Set targets for low-carbon materials or material reuse in publicly funded infrastructure projectswhere feasible to slow material supply risks. Australia is projected to spend AUD 1.5 trillion in infrastructure development up to 2040. Infrastructure Australia estimates that investment in major public infrastructure over the next five years alone will exceed AUD 218 billion. This presents a significant opportunity to deploy more sustainable low-carbon materials – including recovered materials – into constructing buildings, roads, landscaping, and fit-out materials, among others. This need to slow the depletion of natural resources and shore up materials supply chain resilience is urgent. Demand for materials is expected to rise by 120 per cent over the next three years. Significant supply risks are expected from increased demand for quarried materials such as rock and bluestone (240 per cent), steel (160 per cent) and concrete (110 per cent). Beyond ramping up efforts to recover all reusable demolition waste generated through development projects, governments at all levels will also need to work with industry and groups such as the Materials and Embodied Carbon Leaders’ Alliance to find new solutions to drive reductions in embodied carbon in the built environment.
Industry development policy to accelerate the supply and take-up of sustainable and low-carbon products. We need more sustainable products to reduce our material footprint. At the same time, we need to develop market depth and innovation to create commercially self-sustaining markets for these emerging products.Currently, Australia’s federal manufacturing policy is based on six sector-specific roadmaps. Of these, two focus on improving our use of natural resources and materials: resources technology and critical minerals processing, and recycling and clean energy. A more holistic version of this approach is needed in a sustainable product policy framework that connects research and industry policy with the material productivity targets. This framework must cover all stages of product development, including product design as it can determine more than 80 per cent of a product’s environmental impact over its lifecycle. The European Commission’s recent proposal to introduce Ecodesign for Sustainable Products regulation (repealing their 2009 Ecodesign Directive) is an example of such policy action.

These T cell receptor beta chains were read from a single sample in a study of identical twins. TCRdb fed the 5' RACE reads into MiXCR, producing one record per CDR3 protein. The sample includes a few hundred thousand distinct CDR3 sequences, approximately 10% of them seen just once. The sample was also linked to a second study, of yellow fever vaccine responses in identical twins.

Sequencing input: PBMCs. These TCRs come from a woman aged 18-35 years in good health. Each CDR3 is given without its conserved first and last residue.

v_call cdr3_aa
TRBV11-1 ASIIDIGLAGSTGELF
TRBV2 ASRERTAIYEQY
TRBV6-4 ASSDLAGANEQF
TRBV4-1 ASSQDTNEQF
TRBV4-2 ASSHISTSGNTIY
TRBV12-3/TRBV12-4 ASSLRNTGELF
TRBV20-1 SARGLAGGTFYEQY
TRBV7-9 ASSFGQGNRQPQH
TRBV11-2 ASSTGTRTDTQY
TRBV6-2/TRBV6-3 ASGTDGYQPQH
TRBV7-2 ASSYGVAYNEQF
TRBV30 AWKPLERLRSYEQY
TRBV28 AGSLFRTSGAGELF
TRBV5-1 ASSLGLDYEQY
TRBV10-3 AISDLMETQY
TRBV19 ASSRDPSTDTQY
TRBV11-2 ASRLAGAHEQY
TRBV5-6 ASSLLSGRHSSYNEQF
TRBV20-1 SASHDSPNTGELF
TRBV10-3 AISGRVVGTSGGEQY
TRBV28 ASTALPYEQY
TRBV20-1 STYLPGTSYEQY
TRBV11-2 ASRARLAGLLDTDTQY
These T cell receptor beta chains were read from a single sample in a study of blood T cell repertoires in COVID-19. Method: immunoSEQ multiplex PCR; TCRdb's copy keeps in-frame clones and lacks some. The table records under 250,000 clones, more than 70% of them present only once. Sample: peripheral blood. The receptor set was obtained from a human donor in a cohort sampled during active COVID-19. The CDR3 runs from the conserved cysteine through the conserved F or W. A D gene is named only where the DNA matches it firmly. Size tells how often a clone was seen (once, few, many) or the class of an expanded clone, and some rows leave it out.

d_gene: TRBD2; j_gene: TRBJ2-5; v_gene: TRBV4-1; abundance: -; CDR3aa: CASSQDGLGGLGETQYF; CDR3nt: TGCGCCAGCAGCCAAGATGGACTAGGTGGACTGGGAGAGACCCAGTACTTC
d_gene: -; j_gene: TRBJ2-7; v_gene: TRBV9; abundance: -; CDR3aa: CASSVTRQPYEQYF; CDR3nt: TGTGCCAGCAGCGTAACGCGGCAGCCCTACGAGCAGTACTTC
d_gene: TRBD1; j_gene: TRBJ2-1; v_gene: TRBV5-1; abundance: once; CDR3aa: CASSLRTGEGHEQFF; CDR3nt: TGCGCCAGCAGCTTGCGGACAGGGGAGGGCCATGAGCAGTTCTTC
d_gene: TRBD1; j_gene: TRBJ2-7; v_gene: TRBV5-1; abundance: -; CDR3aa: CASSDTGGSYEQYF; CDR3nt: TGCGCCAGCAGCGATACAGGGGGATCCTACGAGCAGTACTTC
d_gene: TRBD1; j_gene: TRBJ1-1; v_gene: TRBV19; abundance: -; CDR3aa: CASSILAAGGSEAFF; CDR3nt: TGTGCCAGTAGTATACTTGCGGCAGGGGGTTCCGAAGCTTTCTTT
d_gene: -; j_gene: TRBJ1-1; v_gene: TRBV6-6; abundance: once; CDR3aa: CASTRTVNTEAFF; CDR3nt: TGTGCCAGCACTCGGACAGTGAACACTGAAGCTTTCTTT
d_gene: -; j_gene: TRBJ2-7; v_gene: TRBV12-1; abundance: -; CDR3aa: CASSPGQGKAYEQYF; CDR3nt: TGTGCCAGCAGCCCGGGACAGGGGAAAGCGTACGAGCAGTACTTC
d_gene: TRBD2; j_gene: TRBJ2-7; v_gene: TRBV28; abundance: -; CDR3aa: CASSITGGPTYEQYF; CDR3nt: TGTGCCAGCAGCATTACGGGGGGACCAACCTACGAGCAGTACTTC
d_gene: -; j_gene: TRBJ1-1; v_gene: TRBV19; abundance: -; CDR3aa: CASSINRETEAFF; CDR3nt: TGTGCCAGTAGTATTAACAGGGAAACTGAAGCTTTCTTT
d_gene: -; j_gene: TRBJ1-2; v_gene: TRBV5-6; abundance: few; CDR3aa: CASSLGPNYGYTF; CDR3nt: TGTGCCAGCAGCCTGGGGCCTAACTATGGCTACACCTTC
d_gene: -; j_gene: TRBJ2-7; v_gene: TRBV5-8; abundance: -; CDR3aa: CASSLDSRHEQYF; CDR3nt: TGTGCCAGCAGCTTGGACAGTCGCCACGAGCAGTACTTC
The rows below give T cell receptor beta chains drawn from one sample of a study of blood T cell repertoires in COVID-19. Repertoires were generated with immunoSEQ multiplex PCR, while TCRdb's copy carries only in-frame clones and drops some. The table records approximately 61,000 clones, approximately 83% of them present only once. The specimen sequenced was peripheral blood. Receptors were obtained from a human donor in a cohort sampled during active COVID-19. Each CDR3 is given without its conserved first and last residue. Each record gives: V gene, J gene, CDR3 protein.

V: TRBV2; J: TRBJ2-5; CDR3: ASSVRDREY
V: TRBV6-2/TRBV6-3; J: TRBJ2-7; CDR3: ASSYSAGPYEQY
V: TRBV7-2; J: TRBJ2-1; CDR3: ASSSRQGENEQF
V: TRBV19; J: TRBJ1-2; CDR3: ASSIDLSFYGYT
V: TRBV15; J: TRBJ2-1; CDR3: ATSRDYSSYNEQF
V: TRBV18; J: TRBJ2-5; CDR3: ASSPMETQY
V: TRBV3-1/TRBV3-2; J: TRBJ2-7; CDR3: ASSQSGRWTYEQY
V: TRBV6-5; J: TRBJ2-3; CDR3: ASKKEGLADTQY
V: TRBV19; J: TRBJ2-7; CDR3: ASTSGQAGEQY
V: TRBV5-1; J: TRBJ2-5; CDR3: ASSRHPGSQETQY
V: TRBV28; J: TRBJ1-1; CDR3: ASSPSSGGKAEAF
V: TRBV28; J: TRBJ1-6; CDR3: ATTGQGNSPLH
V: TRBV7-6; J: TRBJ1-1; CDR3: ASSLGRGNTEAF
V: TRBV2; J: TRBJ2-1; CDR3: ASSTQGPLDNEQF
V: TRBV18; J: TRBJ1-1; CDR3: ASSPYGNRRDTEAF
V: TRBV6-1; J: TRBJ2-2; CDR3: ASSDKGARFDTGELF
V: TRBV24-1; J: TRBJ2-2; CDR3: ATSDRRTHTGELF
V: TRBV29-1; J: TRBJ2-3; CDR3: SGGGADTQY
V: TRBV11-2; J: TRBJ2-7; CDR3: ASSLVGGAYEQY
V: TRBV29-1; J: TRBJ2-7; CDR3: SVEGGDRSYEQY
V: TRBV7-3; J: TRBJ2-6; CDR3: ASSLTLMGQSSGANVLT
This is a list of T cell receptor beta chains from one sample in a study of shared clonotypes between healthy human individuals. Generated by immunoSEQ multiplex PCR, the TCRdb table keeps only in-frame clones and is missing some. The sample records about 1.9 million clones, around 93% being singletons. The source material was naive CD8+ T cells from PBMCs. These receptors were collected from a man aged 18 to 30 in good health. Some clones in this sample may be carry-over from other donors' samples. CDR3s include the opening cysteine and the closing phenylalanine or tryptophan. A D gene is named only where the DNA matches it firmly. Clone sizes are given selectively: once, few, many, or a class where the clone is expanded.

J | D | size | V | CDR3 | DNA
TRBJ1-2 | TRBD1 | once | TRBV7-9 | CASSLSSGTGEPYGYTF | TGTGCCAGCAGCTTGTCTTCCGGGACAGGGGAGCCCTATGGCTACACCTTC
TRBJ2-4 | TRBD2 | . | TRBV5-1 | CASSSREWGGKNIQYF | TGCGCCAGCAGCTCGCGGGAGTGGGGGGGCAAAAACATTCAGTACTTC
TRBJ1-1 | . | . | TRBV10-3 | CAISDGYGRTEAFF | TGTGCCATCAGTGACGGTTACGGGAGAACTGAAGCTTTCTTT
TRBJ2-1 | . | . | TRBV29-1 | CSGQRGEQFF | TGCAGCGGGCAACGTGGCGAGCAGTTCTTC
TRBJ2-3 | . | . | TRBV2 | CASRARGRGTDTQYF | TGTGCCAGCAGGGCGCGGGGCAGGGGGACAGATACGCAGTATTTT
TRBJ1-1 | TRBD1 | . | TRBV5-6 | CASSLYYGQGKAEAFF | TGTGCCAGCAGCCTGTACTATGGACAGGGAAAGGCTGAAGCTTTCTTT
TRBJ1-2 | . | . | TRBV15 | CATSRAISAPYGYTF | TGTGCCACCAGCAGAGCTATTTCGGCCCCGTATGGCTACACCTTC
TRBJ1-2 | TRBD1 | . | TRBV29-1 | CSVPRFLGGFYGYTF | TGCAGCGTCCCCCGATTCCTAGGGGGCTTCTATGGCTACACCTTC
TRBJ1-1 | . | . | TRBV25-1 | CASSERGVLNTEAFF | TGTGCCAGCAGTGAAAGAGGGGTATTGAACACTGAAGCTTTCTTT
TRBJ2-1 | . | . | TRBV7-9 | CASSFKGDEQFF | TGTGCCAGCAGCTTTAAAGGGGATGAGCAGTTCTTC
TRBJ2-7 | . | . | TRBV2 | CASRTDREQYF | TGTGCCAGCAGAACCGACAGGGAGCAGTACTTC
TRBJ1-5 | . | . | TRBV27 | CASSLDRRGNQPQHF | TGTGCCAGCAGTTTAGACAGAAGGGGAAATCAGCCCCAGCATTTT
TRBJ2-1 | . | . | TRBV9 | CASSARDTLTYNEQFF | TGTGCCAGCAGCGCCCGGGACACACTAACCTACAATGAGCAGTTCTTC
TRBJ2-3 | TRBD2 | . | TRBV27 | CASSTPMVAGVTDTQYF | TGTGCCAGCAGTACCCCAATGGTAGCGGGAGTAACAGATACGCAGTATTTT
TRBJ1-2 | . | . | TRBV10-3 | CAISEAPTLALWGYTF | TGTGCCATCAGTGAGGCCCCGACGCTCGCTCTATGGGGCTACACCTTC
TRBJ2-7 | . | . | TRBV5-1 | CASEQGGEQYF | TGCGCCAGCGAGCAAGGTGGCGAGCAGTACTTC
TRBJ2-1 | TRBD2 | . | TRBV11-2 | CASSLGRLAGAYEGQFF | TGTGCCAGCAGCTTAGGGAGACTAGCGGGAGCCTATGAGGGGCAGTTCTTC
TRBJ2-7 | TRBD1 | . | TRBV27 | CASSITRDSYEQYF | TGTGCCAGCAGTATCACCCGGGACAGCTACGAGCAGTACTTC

Another critical policy lever is through government procurement frameworks, which can be strengthened to prioritise sustainable and low-carbon products and service models to support the proposed material and carbon reduction targets. This can be supplemented by public reporting of progress towards targets. Japan’s Ministry of the Environment, for example, discloses estimates of greenhouse gas reductions brought about by its green public procurement actions.
Economic growth and positive environmental outcomes are often viewed as a hard trade-off. However, in the case of the circular economy there are some clear solutions to overcome this dilemma: by maximising the productivity of the materials we use and, by doing so, reducing waste. This generates both economic and environmental benefits.
As Australia continues to rebuild from the pandemic and local natural disasters, there has never been a better time to focus on turning our waste and resource supply challenges into an opportunity for a stronger and more resilient economy.
Dr Kar Mei Tang is Chief Circular Economist with NSW Circular. Her work focuses on how environmental and economic policy can intersect to bring about better local and global outcomes. Her experience spans many years of senior executive and governance roles in these fields in the public and private sectors, in Australia and internationally.
Caption: A circular economy generates both environmental and economic benefits. Materials recovery facility in Australia. (Photo by Peter Virag/iStock)